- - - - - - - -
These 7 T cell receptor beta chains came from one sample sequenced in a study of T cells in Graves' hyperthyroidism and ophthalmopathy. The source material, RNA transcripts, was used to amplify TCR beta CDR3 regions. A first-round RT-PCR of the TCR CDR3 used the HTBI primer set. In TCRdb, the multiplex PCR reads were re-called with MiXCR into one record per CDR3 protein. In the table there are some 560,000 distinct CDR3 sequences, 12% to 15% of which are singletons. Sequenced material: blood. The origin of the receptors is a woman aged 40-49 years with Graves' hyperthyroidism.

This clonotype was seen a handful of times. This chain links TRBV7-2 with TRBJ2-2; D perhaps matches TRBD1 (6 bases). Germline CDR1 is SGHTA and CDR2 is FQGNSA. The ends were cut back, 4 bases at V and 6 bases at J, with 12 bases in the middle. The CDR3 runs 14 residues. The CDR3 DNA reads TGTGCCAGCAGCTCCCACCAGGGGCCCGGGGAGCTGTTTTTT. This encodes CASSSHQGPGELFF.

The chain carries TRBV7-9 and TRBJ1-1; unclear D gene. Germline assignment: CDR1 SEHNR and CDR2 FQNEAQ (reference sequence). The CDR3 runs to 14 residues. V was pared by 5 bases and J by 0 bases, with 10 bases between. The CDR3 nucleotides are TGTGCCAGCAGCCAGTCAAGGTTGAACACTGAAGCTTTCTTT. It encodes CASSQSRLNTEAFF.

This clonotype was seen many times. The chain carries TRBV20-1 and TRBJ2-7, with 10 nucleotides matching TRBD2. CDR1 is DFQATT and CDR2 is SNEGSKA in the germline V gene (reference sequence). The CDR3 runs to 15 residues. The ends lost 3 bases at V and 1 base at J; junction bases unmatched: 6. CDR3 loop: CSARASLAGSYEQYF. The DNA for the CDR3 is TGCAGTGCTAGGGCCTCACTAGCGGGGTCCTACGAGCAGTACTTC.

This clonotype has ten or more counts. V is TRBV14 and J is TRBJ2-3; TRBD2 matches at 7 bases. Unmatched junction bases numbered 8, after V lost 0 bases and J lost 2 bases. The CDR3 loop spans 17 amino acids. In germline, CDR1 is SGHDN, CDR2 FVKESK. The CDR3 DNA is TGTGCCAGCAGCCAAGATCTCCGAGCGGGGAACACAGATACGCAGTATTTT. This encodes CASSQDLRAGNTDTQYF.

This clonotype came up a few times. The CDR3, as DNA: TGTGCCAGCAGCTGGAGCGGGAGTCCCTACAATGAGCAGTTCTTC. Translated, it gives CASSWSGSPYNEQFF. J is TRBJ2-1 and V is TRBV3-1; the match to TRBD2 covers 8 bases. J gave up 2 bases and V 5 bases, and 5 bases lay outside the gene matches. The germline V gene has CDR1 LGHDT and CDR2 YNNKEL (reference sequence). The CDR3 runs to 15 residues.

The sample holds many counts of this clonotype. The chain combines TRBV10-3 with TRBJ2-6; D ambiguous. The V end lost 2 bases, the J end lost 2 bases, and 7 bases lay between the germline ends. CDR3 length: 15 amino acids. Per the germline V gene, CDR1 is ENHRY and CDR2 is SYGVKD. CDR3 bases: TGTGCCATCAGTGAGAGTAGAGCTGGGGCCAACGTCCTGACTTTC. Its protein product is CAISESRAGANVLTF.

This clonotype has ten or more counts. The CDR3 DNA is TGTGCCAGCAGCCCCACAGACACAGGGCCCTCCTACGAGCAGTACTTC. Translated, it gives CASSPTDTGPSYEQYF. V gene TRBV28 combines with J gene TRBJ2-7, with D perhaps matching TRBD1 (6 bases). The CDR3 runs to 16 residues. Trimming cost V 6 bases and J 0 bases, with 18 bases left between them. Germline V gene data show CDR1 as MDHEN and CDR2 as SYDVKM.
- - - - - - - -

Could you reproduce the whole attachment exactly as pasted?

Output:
These 7 T cell receptor beta chains came from one sample sequenced in a study of T cells in Graves' hyperthyroidism and ophthalmopathy. The source material, RNA transcripts, was used to amplify TCR beta CDR3 regions. A first-round RT-PCR of the TCR CDR3 used the HTBI primer set. In TCRdb, the multiplex PCR reads were re-called with MiXCR into one record per CDR3 protein. In the table there are some 560,000 distinct CDR3 sequences, 12% to 15% of which are singletons. Sequenced material: blood. The origin of the receptors is a woman aged 40-49 years with Graves' hyperthyroidism.

This clonotype was seen a handful of times. This chain links TRBV7-2 with TRBJ2-2; D perhaps matches TRBD1 (6 bases). Germline CDR1 is SGHTA and CDR2 is FQGNSA. The ends were cut back, 4 bases at V and 6 bases at J, with 12 bases in the middle. The CDR3 runs 14 residues. The CDR3 DNA reads TGTGCCAGCAGCTCCCACCAGGGGCCCGGGGAGCTGTTTTTT. This encodes CASSSHQGPGELFF.

The chain carries TRBV7-9 and TRBJ1-1; unclear D gene. Germline assignment: CDR1 SEHNR and CDR2 FQNEAQ (reference sequence). The CDR3 runs to 14 residues. V was pared by 5 bases and J by 0 bases, with 10 bases between. The CDR3 nucleotides are TGTGCCAGCAGCCAGTCAAGGTTGAACACTGAAGCTTTCTTT. It encodes CASSQSRLNTEAFF.

This clonotype was seen many times. The chain carries TRBV20-1 and TRBJ2-7, with 10 nucleotides matching TRBD2. CDR1 is DFQATT and CDR2 is SNEGSKA in the germline V gene (reference sequence). The CDR3 runs to 15 residues. The ends lost 3 bases at V and 1 base at J; junction bases unmatched: 6. CDR3 loop: CSARASLAGSYEQYF. The DNA for the CDR3 is TGCAGTGCTAGGGCCTCACTAGCGGGGTCCTACGAGCAGTACTTC.

This clonotype has ten or more counts. V is TRBV14 and J is TRBJ2-3; TRBD2 matches at 7 bases. Unmatched junction bases numbered 8, after V lost 0 bases and J lost 2 bases. The CDR3 loop spans 17 amino acids. In germline, CDR1 is SGHDN, CDR2 FVKESK. The CDR3 DNA is TGTGCCAGCAGCCAAGATCTCCGAGCGGGGAACACAGATACGCAGTATTTT. This encodes CASSQDLRAGNTDTQYF.

This clonotype came up a few times. The CDR3, as DNA: TGTGCCAGCAGCTGGAGCGGGAGTCCCTACAATGAGCAGTTCTTC. Translated, it gives CASSWSGSPYNEQFF. J is TRBJ2-1 and V is TRBV3-1; the match to TRBD2 covers 8 bases. J gave up 2 bases and V 5 bases, and 5 bases lay outside the gene matches. The germline V gene has CDR1 LGHDT and CDR2 YNNKEL (reference sequence). The CDR3 runs to 15 residues.

The sample holds many counts of this clonotype. The chain combines TRBV10-3 with TRBJ2-6; D ambiguous. The V end lost 2 bases, the J end lost 2 bases, and 7 bases lay between the germline ends. CDR3 length: 15 amino acids. Per the germline V gene, CDR1 is ENHRY and CDR2 is SYGVKD. CDR3 bases: TGTGCCATCAGTGAGAGTAGAGCTGGGGCCAACGTCCTGACTTTC. Its protein product is CAISESRAGANVLTF.

This clonotype has ten or more counts. The CDR3 DNA is TGTGCCAGCAGCCCCACAGACACAGGGCCCTCCTACGAGCAGTACTTC. Translated, it gives CASSPTDTGPSYEQYF. V gene TRBV28 combines with J gene TRBJ2-7, with D perhaps matching TRBD1 (6 bases). The CDR3 runs to 16 residues. Trimming cost V 6 bases and J 0 bases, with 18 bases left between them. Germline V gene data show CDR1 as MDHEN and CDR2 as SYDVKM.